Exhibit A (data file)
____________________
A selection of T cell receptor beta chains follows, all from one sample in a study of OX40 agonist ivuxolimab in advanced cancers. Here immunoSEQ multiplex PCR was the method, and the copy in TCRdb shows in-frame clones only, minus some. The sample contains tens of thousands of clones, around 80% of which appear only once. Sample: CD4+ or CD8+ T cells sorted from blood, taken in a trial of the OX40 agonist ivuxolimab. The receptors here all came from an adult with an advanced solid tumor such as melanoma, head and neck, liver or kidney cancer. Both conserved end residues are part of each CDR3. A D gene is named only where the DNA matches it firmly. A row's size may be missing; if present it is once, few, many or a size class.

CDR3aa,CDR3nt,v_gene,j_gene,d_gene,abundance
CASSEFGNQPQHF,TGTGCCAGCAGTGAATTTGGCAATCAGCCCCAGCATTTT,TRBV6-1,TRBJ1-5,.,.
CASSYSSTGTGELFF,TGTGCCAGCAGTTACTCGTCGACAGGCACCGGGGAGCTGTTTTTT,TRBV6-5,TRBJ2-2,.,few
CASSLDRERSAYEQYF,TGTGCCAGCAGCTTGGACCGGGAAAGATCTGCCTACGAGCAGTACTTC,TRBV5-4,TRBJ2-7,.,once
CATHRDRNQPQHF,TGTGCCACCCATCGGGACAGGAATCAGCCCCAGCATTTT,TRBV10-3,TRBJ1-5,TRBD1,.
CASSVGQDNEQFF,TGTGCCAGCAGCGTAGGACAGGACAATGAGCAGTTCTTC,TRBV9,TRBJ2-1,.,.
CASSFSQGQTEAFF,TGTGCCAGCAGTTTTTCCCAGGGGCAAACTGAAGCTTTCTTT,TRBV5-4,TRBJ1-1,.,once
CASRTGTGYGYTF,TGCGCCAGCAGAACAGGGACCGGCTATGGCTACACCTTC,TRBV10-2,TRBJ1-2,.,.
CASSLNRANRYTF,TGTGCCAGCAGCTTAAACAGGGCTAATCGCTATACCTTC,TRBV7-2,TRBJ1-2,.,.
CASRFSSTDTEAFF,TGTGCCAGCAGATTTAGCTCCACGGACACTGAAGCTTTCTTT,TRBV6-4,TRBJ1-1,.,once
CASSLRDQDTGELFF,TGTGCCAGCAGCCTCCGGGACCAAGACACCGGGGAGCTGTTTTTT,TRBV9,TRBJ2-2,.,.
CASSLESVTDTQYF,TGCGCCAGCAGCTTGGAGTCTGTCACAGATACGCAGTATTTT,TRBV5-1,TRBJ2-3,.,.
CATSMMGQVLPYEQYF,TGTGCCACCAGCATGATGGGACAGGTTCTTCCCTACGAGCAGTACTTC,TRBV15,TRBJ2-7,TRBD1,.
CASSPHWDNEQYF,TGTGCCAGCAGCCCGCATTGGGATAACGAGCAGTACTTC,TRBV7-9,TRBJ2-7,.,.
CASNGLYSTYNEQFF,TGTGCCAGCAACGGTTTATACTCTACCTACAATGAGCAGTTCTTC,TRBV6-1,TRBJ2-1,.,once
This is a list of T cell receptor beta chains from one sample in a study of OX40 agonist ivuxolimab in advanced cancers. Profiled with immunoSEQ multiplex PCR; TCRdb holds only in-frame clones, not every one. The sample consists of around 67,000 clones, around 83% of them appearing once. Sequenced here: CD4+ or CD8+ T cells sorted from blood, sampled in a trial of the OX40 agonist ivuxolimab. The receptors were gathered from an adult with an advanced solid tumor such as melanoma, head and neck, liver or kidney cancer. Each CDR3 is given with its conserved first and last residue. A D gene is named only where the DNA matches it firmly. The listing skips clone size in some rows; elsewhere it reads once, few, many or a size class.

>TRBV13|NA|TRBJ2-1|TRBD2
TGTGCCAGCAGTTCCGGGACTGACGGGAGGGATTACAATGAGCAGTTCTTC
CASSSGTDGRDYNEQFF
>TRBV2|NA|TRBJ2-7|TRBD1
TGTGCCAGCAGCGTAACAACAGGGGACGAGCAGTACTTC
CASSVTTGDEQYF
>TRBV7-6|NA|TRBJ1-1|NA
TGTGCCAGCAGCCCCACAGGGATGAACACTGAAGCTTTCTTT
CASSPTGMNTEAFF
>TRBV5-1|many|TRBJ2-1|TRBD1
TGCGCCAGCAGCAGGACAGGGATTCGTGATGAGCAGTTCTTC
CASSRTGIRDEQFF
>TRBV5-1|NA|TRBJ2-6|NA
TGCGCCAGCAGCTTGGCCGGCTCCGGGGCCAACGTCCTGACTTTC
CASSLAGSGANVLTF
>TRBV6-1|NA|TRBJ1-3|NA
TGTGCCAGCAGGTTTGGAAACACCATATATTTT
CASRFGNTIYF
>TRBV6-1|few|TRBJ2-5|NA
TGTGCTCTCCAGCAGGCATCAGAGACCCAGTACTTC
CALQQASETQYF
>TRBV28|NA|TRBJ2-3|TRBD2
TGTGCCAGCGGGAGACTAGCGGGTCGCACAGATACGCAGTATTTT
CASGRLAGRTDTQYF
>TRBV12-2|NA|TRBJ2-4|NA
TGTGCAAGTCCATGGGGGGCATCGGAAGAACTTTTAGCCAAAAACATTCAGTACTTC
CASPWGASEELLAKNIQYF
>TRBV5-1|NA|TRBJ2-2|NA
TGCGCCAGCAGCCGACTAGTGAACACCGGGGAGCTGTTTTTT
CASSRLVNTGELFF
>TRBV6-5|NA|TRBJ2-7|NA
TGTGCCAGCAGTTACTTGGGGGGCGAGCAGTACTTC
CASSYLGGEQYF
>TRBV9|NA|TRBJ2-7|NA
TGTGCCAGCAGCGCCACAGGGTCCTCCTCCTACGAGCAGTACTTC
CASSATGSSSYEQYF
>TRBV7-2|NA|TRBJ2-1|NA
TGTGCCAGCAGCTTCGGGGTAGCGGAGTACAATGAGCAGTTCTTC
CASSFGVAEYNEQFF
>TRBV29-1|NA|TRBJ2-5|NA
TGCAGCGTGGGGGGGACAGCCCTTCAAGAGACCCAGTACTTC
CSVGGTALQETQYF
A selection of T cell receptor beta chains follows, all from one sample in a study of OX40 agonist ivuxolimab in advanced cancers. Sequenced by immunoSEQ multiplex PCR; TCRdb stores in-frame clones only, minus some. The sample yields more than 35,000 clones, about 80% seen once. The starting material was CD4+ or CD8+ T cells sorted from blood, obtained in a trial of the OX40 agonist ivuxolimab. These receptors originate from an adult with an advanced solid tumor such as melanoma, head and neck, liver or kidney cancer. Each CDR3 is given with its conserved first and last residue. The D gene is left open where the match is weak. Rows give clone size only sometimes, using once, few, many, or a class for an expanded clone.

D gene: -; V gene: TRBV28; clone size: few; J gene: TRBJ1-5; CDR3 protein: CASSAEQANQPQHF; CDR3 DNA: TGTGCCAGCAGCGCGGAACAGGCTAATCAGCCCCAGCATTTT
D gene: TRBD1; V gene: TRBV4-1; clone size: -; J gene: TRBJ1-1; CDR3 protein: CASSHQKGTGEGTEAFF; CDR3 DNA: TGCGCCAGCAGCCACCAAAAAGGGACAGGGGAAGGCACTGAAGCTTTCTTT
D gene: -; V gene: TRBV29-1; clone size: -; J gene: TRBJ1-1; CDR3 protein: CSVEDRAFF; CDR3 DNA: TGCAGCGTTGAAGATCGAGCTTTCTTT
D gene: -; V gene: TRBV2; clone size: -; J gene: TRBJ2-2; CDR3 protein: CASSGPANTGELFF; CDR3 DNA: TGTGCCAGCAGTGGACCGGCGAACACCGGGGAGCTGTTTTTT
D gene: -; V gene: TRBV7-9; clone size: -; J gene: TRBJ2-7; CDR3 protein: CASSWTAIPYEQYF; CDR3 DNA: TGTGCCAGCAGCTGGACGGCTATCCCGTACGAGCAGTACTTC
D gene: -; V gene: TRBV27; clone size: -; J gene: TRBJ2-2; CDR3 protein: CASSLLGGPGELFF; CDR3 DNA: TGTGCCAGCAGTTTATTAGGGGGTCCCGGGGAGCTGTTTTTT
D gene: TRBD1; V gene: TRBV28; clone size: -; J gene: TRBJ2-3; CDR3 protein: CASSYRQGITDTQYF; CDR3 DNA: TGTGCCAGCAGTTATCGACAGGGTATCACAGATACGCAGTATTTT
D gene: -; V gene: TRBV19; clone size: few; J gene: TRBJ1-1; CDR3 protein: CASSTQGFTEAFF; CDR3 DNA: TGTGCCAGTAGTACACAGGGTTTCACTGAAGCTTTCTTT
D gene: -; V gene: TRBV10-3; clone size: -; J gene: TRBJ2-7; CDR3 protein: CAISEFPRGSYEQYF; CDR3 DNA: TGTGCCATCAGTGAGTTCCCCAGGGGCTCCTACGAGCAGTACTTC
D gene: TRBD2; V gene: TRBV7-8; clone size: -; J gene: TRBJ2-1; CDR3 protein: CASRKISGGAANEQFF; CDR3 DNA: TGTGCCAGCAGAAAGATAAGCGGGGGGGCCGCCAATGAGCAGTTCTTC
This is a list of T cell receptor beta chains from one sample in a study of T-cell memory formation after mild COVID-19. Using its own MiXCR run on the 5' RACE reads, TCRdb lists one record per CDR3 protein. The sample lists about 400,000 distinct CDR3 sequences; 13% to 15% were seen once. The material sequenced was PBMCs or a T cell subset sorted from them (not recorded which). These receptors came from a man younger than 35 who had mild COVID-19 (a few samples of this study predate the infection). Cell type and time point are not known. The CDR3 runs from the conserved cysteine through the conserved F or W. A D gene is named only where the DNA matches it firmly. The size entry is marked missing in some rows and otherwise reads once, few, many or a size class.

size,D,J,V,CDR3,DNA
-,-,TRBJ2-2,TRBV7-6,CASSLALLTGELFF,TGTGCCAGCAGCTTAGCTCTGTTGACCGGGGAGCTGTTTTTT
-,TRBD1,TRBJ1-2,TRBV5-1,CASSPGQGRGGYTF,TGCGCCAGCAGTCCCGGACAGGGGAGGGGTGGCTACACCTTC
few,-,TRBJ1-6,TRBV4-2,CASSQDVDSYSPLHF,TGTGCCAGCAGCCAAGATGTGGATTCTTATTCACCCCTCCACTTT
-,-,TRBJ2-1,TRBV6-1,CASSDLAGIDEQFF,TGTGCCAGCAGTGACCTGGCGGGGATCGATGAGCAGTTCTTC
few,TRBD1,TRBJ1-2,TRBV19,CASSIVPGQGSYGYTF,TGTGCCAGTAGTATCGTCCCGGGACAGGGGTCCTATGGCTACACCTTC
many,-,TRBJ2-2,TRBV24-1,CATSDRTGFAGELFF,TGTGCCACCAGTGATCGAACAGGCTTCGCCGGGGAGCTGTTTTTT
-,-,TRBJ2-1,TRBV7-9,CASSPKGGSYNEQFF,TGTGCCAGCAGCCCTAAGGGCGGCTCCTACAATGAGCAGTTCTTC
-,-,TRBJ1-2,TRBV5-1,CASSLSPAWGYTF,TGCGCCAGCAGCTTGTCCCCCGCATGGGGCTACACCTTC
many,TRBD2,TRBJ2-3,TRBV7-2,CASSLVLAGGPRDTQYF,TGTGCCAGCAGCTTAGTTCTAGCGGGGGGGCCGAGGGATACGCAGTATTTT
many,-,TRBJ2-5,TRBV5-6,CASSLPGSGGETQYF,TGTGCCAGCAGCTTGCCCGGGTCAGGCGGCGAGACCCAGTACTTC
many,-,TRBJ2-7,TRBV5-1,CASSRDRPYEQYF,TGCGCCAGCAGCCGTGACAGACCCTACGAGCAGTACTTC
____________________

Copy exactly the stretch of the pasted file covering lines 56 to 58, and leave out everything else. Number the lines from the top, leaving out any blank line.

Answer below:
CASSFGVAEYNEQFF
>TRBV29-1|NA|TRBJ2-5|NA
TGCAGCGTGGGGGGGACAGCCCTTCAAGAGACCCAGTACTTC